So you’ve spent months lovingly crafting every last detail on your product. You spent sleepless nights thinking about the perfect name for your new brand. You’ve opened a store, and manage to get some people running it. Then, everyone and their uncle tell you to sell on social media, so you spent some money on advertising.
You sit back and wait for the sales to roll in. Then it trickles, very slowly. What went wrong? Could it be that you’ve made a few brand mistakes? See if you identify with any (or all) of the below.
Brand Mistake No.1: You sell to everyone
Yes, we all want everyone in the world to know our brand and buy repeatedly. But that does not mean your market is everyone. In fact, a market of ‘everyone’ is actually ‘no one’. You risk being so generic that you mean nothing to no one. And let’s face it, no brand has the budget to promote and sell to everyone.
Unless you can branch out and create specific ways to market to different groups of people, you cannot expect your brand to fit into all of the population. When you have a general strategy to market to all kinds of people, your brand would appeal to none since it is completely drowned by competitors with more strategic focus in each market segment.
Brand Mistake No.2: You play copycat with other brands
This grave mistake is a major one. We’re not talking about knock-offs or imitation products. We’re referring to brands that copy imagery and product made by bigger brands, usually market leaders, while still using their own name.
For example, there is an instant noodle brand that has so many similarities with Maggi mee, a more well-known instant noodle brand. Both are instant noodle products, both use red and yellow in their packaging and logo, and both are distributed for the same market. Which do you think wins in the long run?
While it might be a common strategy, it is definitely not sustainable because your brand would be lost among the marketing spend for the bigger brand. The market leader is a leader for a reason, if you look, feel and talk like the market leader, people might as well buy the real deal. After all, the market leader has the higher brand recall and market share. Everyone roots for the underdog, but buys the market favourite.
Brand Mistake No.3: You make your brand boring
Let’s test this. Ask around your employees and customers to come up with three adjectives to describe your company under a minute.
If they come up with identical adjectives (e.g. flexible, intelligent, daring), that means your brand has a consistent message that is well understood (or brainwashed). However, if each of them gave unique, dissimilar adjectives, it can be an indicator that your brand lacks the consistency. Your brand might have a mixed, or little, personality.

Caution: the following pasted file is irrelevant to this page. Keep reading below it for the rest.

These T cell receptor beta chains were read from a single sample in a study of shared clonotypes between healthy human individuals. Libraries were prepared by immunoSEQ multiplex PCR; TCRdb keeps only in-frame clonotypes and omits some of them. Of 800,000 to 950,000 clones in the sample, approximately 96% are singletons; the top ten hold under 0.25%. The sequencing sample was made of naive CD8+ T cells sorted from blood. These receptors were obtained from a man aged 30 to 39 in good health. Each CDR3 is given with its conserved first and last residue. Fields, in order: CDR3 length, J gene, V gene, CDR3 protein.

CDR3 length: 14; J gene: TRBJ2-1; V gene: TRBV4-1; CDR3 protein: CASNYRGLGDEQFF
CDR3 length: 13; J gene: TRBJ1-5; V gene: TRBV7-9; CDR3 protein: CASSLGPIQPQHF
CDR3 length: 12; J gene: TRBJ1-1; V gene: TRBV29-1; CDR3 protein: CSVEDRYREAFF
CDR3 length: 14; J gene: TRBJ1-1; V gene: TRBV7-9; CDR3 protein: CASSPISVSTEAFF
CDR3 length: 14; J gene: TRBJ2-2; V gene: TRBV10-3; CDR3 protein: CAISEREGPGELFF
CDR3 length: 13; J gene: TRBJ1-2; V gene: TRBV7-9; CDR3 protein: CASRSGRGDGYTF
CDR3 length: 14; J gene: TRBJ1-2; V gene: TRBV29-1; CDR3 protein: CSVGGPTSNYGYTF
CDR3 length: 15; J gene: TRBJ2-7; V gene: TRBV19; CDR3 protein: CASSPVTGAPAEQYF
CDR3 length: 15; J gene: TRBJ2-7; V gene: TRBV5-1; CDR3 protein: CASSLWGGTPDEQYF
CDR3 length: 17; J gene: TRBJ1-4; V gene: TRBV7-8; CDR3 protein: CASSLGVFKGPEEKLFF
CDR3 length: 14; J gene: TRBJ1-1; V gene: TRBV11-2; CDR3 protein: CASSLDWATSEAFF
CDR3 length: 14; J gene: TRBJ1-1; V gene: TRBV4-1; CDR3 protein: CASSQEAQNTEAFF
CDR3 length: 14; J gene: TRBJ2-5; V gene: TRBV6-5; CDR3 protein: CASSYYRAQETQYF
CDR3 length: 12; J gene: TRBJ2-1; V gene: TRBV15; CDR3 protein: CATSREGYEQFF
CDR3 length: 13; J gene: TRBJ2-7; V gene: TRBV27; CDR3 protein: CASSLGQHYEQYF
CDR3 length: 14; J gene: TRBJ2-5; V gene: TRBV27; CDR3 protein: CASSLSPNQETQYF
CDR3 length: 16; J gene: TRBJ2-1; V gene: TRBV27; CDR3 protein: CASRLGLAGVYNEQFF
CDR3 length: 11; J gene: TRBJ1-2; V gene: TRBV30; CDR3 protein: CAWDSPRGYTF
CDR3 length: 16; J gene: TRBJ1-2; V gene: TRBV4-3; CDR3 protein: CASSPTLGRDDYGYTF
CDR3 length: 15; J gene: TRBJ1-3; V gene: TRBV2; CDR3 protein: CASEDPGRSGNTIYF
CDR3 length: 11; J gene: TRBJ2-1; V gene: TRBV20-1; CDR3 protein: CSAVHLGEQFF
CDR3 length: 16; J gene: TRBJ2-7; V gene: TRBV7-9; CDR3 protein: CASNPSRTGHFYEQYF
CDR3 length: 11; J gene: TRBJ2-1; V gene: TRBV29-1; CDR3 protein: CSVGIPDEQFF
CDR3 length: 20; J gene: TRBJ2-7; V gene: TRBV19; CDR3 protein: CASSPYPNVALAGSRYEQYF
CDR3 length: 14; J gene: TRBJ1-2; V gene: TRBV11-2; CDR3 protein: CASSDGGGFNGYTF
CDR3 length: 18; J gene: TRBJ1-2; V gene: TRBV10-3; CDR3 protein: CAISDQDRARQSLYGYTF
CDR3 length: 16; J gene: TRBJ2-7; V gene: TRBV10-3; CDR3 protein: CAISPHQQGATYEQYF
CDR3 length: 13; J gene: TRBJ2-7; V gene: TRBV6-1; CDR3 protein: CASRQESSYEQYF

Personality makes a brand interesting and real. Without it, your brand will be bland and boring, unrelatable to your customers.
Brand Mistake No. 4: You make your people guess your brand
This is another major brand mistake on cases where businesses are mercilessly murdered. When you don’t set a perception of your brand, your customers will, and each one of them might think of your brand very differently. Fat chance that they will perceive it to your advantage.
How did BMW became known as ‘the’ car for the elites? How did Gucci became ‘the’ brand for the rich and famous? They don’t happen naturally or because people want them to be. They happen through years of effective positioning, put into effect through clever communication.
Since branding is all about communication, no matter how good your product or service is, when you don’t position yourself, your brand will not communicate well to your customers.
Brand Mistake No.5: Your branding is inconsistent
This can happen two ways. First, when what you say is not what you do. You claim your delivery service is fast but your customers experienced delayed deliveries most of the time. This inconsistency hurts the customer’s confidence in your brand. When customers are unsure of what they’ll be buying, chances are they won’t buy it at all.
Another way you can be inconsistent is when you are disorganised in presenting your brand across multiple platforms. Slapping a logo on everything and calling it a day is not enough. Print media, social media and electronic media all have different applications for effective branding. Your brand persona, brand identity and everything in between has to come across the same way whether you advertise on Facebook or printing out menus and business cards.
If you’re guilty of any or some of the brand mistakes above, be sure to take action today to get it right. Every action, no matter how small, will build up to have significant impact to your brand. Make sure your brand is consistently on the right path. To find out more about what you can do, we’ve laid out the steps in out brand strategy playbook ‘The CEO’s Strategy Playbook: The Brand Building Playbook for Business Leaders’, which is available for download here.